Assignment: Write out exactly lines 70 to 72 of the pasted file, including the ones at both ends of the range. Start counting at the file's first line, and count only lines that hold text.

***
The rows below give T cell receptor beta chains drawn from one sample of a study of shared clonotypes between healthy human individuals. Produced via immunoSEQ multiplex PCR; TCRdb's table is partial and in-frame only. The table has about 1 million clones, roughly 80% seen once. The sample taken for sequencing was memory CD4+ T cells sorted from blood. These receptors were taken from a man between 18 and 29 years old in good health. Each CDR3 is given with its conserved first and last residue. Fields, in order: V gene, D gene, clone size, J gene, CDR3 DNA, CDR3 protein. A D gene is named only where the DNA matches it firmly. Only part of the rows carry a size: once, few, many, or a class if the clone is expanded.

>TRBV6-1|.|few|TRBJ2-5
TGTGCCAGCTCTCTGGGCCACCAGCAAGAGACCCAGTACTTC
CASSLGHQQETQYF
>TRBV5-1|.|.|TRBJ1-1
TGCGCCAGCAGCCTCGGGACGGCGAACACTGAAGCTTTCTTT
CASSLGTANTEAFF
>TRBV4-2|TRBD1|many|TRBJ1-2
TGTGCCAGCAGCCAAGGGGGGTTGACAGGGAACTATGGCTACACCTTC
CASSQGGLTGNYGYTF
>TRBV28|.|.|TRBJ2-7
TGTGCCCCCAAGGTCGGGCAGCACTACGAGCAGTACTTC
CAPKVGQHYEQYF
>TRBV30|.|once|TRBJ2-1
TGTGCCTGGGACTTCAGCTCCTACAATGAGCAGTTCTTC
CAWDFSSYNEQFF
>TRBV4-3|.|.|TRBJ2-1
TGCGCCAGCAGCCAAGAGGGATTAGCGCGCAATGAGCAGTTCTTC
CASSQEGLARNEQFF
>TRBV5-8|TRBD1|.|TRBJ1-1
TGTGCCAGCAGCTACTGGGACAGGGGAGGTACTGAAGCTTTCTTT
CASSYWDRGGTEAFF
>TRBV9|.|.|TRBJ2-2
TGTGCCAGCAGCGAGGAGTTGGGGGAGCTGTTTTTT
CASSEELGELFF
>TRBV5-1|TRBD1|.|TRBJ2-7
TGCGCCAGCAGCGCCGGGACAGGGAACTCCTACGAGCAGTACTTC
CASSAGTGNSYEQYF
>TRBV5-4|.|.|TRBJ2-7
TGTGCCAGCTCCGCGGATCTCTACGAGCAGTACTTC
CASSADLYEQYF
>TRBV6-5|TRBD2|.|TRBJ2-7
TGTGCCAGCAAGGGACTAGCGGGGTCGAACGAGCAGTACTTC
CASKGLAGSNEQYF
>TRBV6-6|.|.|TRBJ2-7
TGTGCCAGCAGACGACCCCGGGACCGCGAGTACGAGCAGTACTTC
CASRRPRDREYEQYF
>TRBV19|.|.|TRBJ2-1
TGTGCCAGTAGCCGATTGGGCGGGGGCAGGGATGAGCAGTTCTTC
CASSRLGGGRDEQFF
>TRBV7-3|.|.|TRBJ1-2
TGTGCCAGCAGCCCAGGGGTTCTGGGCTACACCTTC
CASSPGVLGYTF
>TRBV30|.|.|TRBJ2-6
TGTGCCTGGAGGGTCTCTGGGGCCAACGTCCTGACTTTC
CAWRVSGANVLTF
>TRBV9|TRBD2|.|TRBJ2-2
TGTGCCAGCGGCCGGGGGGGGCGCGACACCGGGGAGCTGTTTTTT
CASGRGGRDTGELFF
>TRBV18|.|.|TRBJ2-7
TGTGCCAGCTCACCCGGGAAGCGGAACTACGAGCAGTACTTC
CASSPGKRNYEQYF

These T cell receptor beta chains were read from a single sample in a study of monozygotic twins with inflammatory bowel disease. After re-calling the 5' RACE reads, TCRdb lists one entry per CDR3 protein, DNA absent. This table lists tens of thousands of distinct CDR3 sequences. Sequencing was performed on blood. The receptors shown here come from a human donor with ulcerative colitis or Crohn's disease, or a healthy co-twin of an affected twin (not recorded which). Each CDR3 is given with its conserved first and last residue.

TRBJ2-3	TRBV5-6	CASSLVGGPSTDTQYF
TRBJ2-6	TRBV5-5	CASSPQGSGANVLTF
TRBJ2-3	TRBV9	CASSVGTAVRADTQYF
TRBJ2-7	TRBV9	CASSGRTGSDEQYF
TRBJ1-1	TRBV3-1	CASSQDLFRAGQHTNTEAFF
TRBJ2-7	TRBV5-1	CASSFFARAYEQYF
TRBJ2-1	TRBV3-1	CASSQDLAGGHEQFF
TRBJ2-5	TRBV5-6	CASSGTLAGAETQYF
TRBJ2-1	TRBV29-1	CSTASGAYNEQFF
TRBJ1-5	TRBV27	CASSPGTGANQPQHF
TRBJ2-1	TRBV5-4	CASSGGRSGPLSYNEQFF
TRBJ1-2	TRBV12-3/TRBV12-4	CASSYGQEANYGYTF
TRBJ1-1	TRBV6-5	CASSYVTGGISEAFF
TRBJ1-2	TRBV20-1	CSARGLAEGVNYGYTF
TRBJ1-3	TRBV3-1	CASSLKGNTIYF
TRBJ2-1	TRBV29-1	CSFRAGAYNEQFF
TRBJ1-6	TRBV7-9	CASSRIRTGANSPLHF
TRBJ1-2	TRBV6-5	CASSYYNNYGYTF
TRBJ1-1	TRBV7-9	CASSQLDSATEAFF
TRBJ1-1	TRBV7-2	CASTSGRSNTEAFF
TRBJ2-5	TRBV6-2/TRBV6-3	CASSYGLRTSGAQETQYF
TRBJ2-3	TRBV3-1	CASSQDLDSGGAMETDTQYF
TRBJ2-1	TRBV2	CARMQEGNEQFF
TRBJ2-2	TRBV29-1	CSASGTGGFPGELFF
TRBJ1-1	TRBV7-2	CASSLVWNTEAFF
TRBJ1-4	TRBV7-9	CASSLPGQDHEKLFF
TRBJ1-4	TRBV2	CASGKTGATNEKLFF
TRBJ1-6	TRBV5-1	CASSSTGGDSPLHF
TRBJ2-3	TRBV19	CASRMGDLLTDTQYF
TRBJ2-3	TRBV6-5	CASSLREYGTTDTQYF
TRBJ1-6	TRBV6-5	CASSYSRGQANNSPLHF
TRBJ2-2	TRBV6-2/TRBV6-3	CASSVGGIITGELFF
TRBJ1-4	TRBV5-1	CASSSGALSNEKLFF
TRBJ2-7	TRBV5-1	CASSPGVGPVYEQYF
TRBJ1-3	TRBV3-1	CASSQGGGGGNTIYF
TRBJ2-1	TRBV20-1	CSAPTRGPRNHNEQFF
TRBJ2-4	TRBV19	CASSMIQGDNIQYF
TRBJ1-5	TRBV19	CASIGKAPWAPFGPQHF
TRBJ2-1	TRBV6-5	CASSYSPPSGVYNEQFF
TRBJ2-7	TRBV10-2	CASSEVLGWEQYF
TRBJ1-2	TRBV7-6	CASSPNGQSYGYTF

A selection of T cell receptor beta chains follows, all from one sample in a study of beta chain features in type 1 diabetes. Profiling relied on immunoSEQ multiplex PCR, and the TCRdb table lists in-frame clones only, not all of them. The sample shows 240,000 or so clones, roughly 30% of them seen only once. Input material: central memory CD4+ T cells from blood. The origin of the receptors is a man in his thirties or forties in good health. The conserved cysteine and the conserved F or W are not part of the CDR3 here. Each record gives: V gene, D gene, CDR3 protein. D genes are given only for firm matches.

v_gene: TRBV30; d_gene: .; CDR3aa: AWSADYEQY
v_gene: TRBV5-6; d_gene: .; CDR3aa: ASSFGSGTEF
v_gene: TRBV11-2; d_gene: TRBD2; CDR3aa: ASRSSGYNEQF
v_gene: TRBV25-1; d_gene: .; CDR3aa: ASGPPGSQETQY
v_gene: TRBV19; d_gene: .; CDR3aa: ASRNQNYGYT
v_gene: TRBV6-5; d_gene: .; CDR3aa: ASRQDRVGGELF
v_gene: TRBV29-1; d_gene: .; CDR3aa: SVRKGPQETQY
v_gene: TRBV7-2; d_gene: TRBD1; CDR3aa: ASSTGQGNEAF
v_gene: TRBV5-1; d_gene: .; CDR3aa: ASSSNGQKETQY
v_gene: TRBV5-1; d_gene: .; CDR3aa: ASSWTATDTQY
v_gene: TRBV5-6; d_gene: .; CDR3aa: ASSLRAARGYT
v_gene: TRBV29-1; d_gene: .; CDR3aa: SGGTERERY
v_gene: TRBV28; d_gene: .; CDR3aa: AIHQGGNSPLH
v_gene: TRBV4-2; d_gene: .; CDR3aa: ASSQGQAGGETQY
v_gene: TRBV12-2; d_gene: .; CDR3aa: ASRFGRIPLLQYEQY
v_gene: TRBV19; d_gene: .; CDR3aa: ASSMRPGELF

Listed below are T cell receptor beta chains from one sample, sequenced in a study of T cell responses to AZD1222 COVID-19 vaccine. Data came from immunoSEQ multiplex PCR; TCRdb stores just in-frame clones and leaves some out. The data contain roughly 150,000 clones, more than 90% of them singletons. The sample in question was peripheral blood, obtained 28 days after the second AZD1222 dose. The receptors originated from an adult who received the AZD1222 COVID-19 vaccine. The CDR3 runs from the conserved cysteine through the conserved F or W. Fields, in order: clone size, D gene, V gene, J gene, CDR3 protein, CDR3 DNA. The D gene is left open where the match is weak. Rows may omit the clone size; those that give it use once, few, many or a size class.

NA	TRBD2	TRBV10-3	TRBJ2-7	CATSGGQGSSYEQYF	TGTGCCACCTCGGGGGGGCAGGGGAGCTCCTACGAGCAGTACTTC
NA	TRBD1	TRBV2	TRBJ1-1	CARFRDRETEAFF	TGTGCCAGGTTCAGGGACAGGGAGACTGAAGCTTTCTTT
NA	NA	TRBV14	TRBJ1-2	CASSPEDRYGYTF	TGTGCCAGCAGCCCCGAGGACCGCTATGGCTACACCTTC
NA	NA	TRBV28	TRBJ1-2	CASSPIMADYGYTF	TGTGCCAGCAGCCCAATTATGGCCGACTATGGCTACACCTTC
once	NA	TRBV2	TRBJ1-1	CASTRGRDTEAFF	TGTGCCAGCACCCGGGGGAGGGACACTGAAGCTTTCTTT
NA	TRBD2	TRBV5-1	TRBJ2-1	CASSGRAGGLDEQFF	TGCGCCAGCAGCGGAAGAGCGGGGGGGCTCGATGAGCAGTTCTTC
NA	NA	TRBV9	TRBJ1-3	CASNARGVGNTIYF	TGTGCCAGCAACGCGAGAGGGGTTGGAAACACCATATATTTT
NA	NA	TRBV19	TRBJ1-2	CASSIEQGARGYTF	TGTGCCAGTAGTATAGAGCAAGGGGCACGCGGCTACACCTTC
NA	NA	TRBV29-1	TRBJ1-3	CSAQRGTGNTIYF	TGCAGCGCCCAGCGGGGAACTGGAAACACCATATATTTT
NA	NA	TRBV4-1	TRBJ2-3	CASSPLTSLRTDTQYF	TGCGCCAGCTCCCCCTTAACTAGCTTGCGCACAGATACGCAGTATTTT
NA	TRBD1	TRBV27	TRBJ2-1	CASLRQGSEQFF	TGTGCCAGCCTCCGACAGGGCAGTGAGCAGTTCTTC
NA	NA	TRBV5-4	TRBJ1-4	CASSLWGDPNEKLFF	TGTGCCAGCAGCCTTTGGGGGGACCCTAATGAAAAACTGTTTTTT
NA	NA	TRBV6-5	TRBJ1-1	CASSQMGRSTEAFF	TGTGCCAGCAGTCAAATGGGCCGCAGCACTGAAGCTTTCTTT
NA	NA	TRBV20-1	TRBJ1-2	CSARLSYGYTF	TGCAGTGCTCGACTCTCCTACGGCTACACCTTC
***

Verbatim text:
TRBJ1-6	TRBV7-9	CASSRIRTGANSPLHF
TRBJ1-2	TRBV6-5	CASSYYNNYGYTF
TRBJ1-1	TRBV7-9	CASSQLDSATEAFF